• A method for classifying unaligned biological sequences. B. Tallur and J. Nicolas, in IFCS-96: Data Science, Classification and Related Methods, Springer Verlag, Tokyo, 1997.
  • Twelve numerical, symbolic and hybrid supervised classification methods. O. Gascuel, B. Bouchon-Meunier, G. Caraux, P. Gallinari, A. Guénoche, Y. Guermeur, Y. Lechevallier, C. Marsala, L. Miclet, J. Nicolas, R. Nock, M. Ramdani, M. Sebag, Basavanneppa Tallur, G. Venturini et P. Vitte, « », Int. J. of Pattern Recognition and Artificial Intelligence, 12, n° 5, 1998, pages 517-572. (http)

See all publications.

 

White Flower

 


Former PhD students


  • Catherine Belleannée Vers un démonstrateur de théorèmes adaptatif, jan. 1991
  • Raoul Vorc'h Généralisation et abstraction en démonstration automatique feb. 1992
  • Francis Courtot CARLA : acquisition et induction sur le matériau compositionnel jan. 1992
  • Jean-Yves Giordano Inférence de grammaires algébriques jan. 1995

  • Robin Gras Un outil interactif de recherche de motifs dans les grandes séquences génétiques fondé sur l’arbre des suffixes. dec. 1997

  • François Coste Apprentissage d'automates classifieurs en inférence grammaticale, jan. 2000.
  • Daniel Fredouille Inférence d'automates finis non déterministes par gestion de l'ambiguïté, en vue d'applications en bioinformatique. oct. 2003
  • Aurélien Leroux Inférence grammaticale sur des alphabets ordonnés : application à la découverte de motifs dans des familles de protéines june 2005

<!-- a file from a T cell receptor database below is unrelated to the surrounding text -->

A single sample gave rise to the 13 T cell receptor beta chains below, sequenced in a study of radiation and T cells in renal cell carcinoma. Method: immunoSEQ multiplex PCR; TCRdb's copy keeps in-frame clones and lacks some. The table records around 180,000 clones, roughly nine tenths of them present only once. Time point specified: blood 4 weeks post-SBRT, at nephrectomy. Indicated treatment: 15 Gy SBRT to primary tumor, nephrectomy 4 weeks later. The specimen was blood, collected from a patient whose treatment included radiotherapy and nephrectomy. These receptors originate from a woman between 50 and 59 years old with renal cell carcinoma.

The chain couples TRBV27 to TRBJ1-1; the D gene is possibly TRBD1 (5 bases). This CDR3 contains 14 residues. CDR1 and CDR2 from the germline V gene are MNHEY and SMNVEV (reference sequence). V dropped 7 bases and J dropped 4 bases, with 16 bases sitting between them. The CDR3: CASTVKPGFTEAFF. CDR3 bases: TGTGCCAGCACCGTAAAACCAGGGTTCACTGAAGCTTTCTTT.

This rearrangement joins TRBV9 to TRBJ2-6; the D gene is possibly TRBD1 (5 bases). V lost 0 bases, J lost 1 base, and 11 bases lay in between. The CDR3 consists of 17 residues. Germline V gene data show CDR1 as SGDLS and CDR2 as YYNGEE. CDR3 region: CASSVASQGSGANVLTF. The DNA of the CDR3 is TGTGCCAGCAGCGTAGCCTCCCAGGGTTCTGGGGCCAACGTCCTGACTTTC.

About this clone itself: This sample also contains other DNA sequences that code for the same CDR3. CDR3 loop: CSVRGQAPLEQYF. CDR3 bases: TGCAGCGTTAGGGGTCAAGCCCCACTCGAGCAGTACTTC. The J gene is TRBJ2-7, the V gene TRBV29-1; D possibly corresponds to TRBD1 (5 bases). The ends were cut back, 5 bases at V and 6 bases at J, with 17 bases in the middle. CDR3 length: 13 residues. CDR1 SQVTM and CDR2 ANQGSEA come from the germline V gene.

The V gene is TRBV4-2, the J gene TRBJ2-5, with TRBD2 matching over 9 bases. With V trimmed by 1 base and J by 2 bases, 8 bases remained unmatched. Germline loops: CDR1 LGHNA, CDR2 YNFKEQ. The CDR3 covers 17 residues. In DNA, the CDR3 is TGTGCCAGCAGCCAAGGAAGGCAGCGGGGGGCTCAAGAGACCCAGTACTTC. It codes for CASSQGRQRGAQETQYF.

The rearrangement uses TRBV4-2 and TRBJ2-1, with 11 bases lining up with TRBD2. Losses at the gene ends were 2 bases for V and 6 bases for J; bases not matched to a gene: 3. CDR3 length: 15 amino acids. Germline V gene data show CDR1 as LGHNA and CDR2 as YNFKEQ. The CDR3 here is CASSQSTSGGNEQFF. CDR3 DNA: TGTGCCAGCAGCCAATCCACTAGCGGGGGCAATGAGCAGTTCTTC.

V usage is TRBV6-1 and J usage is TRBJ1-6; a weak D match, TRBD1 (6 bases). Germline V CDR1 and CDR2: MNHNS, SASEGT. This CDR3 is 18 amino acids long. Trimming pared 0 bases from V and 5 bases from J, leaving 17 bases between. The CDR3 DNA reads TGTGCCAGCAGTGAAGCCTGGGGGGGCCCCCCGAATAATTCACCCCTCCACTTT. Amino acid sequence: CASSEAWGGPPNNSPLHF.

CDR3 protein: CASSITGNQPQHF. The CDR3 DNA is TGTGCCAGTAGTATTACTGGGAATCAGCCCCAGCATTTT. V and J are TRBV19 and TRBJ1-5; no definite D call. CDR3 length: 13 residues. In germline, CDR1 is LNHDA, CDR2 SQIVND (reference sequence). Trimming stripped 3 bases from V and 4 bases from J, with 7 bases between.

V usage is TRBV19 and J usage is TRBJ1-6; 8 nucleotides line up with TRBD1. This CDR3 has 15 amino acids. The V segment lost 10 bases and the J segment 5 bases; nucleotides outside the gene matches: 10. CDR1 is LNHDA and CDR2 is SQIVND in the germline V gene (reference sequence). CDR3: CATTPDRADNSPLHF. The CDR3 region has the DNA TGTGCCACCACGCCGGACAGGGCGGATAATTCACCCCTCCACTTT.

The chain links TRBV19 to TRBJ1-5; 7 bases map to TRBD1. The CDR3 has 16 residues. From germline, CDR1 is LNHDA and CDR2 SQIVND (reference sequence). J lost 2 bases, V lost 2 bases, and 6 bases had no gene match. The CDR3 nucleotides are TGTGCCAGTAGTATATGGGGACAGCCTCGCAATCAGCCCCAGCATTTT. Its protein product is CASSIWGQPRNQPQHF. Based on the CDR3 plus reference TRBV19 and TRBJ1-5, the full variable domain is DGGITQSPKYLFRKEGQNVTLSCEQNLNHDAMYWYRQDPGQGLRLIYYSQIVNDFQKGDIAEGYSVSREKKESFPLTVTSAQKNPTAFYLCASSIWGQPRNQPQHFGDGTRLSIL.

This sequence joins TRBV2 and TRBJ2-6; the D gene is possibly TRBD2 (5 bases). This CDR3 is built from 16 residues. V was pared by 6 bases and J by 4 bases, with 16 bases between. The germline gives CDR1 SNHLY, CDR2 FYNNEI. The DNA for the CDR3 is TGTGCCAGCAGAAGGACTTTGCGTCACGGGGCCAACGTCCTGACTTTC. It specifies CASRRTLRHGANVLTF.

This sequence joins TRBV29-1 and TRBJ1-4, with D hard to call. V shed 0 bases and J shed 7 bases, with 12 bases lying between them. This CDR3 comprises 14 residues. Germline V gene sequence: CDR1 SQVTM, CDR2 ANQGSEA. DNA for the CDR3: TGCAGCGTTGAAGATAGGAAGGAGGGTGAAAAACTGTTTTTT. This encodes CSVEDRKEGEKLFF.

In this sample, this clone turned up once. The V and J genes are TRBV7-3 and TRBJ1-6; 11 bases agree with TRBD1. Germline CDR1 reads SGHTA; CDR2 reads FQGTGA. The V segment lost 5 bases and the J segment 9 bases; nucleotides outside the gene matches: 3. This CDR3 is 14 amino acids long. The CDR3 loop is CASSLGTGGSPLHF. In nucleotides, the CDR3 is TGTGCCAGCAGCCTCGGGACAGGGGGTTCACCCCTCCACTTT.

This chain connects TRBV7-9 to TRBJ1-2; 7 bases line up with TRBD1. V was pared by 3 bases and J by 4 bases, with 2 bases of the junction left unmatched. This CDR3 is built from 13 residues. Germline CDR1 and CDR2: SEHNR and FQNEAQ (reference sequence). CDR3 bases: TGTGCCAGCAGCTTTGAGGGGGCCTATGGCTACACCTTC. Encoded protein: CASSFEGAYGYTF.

• Ingrid Jacquemin Inférence grammaticale et Programmation logique inductive pour la prédiction de ponts disulfures dans les protéines dec. 2005
  • André Floeter (cotutored by T. Schaub, Potsdam University) "Analysing microbiological expression data based on decision tree induction" jan. 2006
  • Yoann Mescam (cotutored by R. Gras, SIB Genève) "Localization of covarying patterns in biological sequences"
  • Sébastien Tempel Etude d’une famille d’éléments transposables à l’échelle d’un génome entier, Arabidopsis thaliana, par analyse de signatures. (cotutored by A. El Amrani, Ecobio, Université de Rennes) juin 2007

Recent Projects


  •  
    •  
      • Project granted by ANR (French National Agency for Research) from 2006 to 2008. Coordinator: Jacques Nicolas.
      • Other involved teams: Laboratoire d'Etude des Parasites Génétiques (LEPG, Tours), Laboratoire de Microbiologie des Environnements Extrêmes (LM2E, Brest) and Laboratoire Dynamique du Génome et Evolution, Institut Jacques Monod (LDGE, Paris).
      • Aim: providing methods for the identification, visualization and formal modelling of the structure of genomes in terms of an assembly of nucleotides “modules” that are repeated along a genome or between several genomes. Combined together, these methods will provide an appropriate methodology for a fruitful production of hypotheses concerning genome organizations. The challenge is to allow the biologist to represent and reason on large genomic sequences in an abstract way, by segmenting them into modules and revealing the organization of such modules. The project includes three biological laboratories involved in the study of mobile genetic elements in archae, bacteria and eukayotes, which provide the biological context of this study.
      • Contribution of the team: All bioinformatics aspects. Extraction of modules through the specification of a new formalisation of repeats, the flexible maximal repeats and a segmentation algorithm; Development of special purpose architectures for the treatment of such indexes based on reconfigurable devices (FPGA); Conception of a browser for the visualization of modules to help the interpretation of structures emerging from the previous step; Analysis of the organization of modules with a grammatical approach.